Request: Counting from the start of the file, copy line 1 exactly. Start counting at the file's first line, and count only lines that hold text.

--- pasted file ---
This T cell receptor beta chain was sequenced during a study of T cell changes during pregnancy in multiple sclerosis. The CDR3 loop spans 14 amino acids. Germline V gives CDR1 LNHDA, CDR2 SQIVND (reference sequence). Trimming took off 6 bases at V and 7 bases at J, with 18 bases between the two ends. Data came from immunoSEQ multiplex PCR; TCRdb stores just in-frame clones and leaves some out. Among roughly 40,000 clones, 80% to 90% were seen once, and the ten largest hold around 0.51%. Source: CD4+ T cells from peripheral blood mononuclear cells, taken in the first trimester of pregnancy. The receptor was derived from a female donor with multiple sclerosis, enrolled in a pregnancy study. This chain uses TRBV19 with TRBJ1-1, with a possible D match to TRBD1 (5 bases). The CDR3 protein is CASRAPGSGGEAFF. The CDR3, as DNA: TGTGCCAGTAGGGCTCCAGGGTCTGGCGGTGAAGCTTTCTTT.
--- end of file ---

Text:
This T cell receptor beta chain was sequenced during a study of T cell changes during pregnancy in multiple sclerosis. The CDR3 loop spans 14 amino acids. Germline V gives CDR1 LNHDA, CDR2 SQIVND (reference sequence). Trimming took off 6 bases at V and 7 bases at J, with 18 bases between the two ends. Data came from immunoSEQ multiplex PCR; TCRdb stores just in-frame clones and leaves some out. Among roughly 40,000 clones, 80% to 90% were seen once, and the ten largest hold around 0.51%. Source: CD4+ T cells from peripheral blood mononuclear cells, taken in the first trimester of pregnancy. The receptor was derived from a female donor with multiple sclerosis, enrolled in a pregnancy study. This chain uses TRBV19 with TRBJ1-1, with a possible D match to TRBD1 (5 bases). The CDR3 protein is CASRAPGSGGEAFF. The CDR3, as DNA: TGTGCCAGTAGGGCTCCAGGGTCTGGCGGTGAAGCTTTCTTT.